Two crucial changes happened during the year between "Rock's" move from Vegas to off-Broadway's New World Stages, and then, three months later, to Broadway's Brooks Atkinson Theatre. D'Arienzo had time to write a real story with fully developed characters and a physical setting.
D'Arienzo recalls the month he spent in an apartment overlooking Times Square working on the rewrite for Broadway as a dream come true. "Being hunkered down there allowed us to elevate the show. We made it more than just a pageant of '80s metal tunes. We crafted a story that was intentionally simple, something in the spirit of old musical theater traditions."
The second change was the casting of Maroulis. The Boston Conservatory-trained actor had a solid background in musical theater. He had toured as Adam in "Rent" and starred on Broadway in "The Wedding Singer." But he was most famous for being a finalist on the fourth season of "American Idol."
Maroulis originally met with the "Rock of Ages" producers in Los Angeles shortly after his "Idol" success, but his commitments didn't leave room for playing small L.A. venues with a still-forming show.
He got his second chance when "Rock" came to New York. The show's producers say they were initially wary of his fame, that the "Idol" stigma was too pop for their rocker audience. Then Maroulis nailed the audition.
"He's subtle and he's sensitive and he's funny, and then he opens up and sings," Hanggi says.
Having grown up in New Jersey in the '80s, metal was second nature to Maroulis. "These songs were big to me," he says from New York, where he was taking a break from the "Rock" tour to enjoy his daughter, born in December. "You just listen to the melodies: It's theatrical, it's huge. The way they sit in someone's voice. Broadway loves a great melody and good story."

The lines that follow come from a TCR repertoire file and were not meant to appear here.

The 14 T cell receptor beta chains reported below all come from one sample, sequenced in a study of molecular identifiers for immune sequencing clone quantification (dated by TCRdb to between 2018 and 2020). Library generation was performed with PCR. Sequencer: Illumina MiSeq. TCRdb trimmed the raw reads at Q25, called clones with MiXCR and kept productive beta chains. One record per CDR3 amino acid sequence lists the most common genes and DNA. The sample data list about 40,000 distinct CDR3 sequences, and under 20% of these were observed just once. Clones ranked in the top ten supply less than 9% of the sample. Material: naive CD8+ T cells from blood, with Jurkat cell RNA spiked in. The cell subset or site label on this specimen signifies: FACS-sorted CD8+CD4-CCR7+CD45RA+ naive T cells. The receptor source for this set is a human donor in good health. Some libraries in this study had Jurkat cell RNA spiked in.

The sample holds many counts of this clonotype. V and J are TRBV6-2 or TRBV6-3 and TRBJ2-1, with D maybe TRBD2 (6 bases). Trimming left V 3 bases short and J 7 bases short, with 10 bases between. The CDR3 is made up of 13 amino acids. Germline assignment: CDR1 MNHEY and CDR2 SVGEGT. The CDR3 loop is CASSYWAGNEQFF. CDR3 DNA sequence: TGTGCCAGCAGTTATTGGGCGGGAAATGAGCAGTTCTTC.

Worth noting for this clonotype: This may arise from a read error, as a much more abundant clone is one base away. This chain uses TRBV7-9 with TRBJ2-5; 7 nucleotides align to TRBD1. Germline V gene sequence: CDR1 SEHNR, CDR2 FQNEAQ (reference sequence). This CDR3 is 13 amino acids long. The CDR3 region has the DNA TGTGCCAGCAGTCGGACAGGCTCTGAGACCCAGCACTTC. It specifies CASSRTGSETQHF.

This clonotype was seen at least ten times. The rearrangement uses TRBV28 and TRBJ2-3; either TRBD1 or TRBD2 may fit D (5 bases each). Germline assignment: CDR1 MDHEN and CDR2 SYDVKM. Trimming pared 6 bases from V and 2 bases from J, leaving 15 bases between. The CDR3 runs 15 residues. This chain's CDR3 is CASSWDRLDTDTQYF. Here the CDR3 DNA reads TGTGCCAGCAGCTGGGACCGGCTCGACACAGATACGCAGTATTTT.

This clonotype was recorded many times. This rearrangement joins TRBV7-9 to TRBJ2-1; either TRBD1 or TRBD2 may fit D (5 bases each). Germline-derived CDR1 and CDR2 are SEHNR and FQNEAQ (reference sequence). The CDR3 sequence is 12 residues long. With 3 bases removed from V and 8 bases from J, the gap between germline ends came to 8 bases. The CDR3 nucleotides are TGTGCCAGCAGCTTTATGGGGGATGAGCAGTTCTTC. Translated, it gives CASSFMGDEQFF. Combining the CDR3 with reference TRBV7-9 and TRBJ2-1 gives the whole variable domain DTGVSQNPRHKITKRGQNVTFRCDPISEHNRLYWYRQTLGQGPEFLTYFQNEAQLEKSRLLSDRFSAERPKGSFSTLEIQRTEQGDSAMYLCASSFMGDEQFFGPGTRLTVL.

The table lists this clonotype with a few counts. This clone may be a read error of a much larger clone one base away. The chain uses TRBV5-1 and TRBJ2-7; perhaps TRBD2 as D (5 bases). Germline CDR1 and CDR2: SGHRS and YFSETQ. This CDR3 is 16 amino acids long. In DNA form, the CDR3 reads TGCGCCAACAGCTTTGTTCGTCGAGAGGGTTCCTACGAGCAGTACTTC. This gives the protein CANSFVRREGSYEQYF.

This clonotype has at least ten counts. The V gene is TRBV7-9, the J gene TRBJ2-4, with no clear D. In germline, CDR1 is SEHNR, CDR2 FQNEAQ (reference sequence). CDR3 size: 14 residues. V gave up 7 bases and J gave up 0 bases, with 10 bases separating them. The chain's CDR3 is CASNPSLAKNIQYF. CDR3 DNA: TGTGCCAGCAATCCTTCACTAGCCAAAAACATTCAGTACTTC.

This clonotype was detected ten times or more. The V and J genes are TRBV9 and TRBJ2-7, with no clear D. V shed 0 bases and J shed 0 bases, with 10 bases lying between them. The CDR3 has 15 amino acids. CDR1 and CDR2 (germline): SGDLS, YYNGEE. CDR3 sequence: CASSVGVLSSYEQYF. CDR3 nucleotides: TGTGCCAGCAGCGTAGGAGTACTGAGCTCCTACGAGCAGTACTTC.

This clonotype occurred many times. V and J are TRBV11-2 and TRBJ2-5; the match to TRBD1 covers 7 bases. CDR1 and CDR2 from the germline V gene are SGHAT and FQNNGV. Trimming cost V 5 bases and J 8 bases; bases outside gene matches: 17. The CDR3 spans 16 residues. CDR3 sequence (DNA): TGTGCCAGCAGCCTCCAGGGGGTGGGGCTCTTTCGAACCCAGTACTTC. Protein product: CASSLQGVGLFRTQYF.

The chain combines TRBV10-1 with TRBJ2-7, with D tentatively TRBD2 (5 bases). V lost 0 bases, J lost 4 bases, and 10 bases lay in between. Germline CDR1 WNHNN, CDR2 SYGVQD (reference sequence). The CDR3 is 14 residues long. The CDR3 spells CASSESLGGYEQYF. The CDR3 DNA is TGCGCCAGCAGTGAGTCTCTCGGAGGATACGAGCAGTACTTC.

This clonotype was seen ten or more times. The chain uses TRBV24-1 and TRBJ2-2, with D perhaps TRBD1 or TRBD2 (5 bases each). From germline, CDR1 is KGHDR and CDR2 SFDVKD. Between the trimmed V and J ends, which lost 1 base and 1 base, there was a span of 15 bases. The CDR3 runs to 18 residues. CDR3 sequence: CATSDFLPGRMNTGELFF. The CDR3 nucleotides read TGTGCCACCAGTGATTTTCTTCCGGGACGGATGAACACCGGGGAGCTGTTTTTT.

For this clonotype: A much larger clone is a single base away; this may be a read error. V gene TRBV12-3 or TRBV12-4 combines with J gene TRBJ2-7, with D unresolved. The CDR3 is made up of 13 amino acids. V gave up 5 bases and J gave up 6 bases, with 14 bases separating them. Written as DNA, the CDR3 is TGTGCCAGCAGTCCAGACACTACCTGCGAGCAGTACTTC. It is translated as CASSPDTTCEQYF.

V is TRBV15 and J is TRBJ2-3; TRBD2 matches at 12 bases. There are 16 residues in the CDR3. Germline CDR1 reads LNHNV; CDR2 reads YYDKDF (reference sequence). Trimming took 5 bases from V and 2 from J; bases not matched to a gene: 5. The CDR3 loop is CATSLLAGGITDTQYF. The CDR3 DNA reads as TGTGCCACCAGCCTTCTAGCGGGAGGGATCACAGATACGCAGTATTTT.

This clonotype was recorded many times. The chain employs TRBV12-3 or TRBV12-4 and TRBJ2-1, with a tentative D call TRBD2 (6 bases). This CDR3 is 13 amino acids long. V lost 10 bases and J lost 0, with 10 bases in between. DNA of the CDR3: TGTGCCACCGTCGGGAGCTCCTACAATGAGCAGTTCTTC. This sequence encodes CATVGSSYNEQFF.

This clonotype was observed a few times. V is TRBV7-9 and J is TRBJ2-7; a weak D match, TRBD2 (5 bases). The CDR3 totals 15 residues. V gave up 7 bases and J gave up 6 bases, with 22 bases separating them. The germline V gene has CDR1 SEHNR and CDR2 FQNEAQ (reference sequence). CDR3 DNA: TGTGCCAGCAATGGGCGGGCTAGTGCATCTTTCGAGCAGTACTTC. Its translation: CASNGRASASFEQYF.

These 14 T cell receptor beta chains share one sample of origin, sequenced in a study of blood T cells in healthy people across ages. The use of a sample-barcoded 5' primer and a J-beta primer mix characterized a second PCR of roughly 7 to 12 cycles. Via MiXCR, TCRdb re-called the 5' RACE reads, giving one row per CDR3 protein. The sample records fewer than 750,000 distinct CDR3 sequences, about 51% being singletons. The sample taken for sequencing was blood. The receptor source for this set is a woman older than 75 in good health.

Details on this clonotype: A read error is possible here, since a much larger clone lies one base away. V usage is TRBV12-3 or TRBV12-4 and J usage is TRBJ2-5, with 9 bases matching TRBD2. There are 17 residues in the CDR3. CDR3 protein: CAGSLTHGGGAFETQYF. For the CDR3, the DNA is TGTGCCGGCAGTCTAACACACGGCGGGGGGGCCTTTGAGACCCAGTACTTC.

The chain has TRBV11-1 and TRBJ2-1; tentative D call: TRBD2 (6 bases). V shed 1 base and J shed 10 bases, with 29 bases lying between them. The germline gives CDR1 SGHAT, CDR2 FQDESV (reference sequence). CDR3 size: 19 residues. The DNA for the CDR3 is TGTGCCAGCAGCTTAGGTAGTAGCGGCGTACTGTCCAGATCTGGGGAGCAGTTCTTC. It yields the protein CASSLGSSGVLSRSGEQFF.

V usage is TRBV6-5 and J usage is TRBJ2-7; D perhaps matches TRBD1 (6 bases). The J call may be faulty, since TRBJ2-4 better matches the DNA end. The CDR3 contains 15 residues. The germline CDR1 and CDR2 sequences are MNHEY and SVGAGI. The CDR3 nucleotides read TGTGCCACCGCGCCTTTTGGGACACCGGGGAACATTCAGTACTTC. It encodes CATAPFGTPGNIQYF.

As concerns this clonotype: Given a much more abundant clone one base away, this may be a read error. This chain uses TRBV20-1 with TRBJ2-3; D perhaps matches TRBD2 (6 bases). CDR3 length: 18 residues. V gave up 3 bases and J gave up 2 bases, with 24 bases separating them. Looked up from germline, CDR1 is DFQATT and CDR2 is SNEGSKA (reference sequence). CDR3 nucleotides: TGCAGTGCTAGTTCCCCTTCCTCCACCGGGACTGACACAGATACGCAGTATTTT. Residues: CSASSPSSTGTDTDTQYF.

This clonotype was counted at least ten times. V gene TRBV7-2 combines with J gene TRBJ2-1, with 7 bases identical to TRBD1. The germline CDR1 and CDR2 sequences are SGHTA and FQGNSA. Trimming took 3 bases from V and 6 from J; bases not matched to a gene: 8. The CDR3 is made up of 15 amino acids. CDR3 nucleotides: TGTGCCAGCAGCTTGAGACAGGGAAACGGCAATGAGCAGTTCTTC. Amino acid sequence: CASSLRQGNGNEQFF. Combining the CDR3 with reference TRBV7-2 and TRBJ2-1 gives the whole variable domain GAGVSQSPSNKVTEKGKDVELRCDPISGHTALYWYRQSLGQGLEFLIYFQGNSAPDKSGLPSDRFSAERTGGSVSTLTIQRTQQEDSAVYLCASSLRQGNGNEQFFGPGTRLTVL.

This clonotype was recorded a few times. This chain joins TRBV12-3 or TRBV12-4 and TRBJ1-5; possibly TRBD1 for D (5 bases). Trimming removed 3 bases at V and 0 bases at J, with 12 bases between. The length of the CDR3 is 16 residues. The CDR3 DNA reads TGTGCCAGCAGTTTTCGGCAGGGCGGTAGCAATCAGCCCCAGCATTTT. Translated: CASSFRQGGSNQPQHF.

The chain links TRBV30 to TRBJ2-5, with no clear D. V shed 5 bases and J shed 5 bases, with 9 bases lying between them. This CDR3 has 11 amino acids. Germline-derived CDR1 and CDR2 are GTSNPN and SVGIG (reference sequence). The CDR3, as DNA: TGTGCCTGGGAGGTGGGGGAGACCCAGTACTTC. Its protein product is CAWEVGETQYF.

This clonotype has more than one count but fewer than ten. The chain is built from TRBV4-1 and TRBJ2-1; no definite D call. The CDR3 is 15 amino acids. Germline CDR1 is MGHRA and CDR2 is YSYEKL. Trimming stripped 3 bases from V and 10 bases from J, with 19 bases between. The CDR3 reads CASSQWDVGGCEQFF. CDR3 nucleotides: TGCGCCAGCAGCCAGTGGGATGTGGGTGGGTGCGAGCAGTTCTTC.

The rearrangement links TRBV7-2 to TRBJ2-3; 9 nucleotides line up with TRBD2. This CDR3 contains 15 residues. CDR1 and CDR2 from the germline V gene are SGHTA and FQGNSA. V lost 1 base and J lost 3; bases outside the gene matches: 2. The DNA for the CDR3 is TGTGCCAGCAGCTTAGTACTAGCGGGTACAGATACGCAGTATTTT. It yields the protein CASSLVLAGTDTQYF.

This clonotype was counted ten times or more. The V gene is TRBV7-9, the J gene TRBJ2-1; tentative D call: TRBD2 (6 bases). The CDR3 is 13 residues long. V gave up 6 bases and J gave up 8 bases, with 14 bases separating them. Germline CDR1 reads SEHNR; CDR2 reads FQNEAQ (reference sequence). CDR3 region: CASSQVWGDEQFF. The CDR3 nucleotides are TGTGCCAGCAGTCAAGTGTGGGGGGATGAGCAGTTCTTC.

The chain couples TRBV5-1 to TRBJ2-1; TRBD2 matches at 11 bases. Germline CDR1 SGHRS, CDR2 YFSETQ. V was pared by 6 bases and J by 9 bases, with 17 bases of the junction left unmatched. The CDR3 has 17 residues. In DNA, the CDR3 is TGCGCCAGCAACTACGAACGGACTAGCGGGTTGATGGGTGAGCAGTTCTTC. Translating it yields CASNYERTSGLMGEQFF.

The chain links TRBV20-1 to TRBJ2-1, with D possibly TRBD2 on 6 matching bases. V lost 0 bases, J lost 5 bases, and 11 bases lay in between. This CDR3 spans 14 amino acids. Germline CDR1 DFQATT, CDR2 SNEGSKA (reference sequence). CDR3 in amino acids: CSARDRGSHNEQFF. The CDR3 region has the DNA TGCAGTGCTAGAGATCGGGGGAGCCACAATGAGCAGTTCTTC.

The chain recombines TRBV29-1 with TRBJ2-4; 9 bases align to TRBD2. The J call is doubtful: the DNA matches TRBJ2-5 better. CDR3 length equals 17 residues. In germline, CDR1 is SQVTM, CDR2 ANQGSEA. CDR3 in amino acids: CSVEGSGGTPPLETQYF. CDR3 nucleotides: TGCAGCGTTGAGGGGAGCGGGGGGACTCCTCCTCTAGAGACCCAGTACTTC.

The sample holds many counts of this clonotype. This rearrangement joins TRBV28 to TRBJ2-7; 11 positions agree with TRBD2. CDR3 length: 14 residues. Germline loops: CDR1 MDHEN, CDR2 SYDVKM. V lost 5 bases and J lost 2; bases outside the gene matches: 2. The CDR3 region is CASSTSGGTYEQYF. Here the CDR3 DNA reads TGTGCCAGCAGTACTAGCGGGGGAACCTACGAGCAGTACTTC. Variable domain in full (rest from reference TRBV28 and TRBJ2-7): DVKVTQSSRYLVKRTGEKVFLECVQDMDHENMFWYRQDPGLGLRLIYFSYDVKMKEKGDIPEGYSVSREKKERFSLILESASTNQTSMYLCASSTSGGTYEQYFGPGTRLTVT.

Indeed, if the L.A. theater world failed to appreciate "Rock of Ages," New York fell for it. The New York Times gave "Rock" an enthusiastic review (other reviews were largely positive as well) that was followed by five Tony nominations. Within months of opening in April 2009, Maroulis — nominated for actor in an original musical — and the rest of the cast, along with original hair-metal band Poison, were performing on the Tony telecast.
"Rock" broke Broadway rules and conventions. For the first time in a century, a Broadway theater sold drinks in the aisles. They handed out free cigarette lighters. The producers took the ushers out to dinner and said they wanted them to be part of the show. The ushers and the booze helped make the musical like a rock concert. (The Pantages will follow some, though not all, of these practices.)
"If a couple wants to get up and make out during the show, great, let them. We have one big foot very respectfully in Broadway, and one foot out," says Matt Weaver.
"Rock" closed at the Brooks Atkinson in January and will reopen at the smaller Helen Hayes Theatre in March with a cast drawn from the New York, Toronto and national touring productions. It's heading for Australia and London's West End. Warner Bros. is planning to turn it into a $75-million production directed by Adam Shankman ("Hairspray"). Big names are being tossed around for the film, including Tom Cruise and Alec Baldwin.
"But it's different," says Weaver of the possible movie. "We're not all there in the trenches."
"Rock of Ages'" creative team may not be to the Sunset Strip born, but they all show great respect for the show's music, even if they sometimes have a laugh at its expense.
"We put them on a pedestal," says Matt Weaver. "Our mantra from the beginning was the band are the stars."
Many of the musicians whose works are staged and celebrated support the show — and some will be there at the Pantages. Dee Snider of Twisted Sister and Jack Blades of Night Ranger and Damn Yankees have even been in the "Rock" cast.
"There's something about this genre of music that was completely minimized by journalists and the Rock and Roll Hall of Fame," says Billig Rich, the former Nirvana manager who was responsible for getting rights to the songs. "To the Night Rangers and REO Speedwagons and Styx of the world, 'Rock of Ages' gives them a different validity. They're the jewel in the crown of something that they've never been before."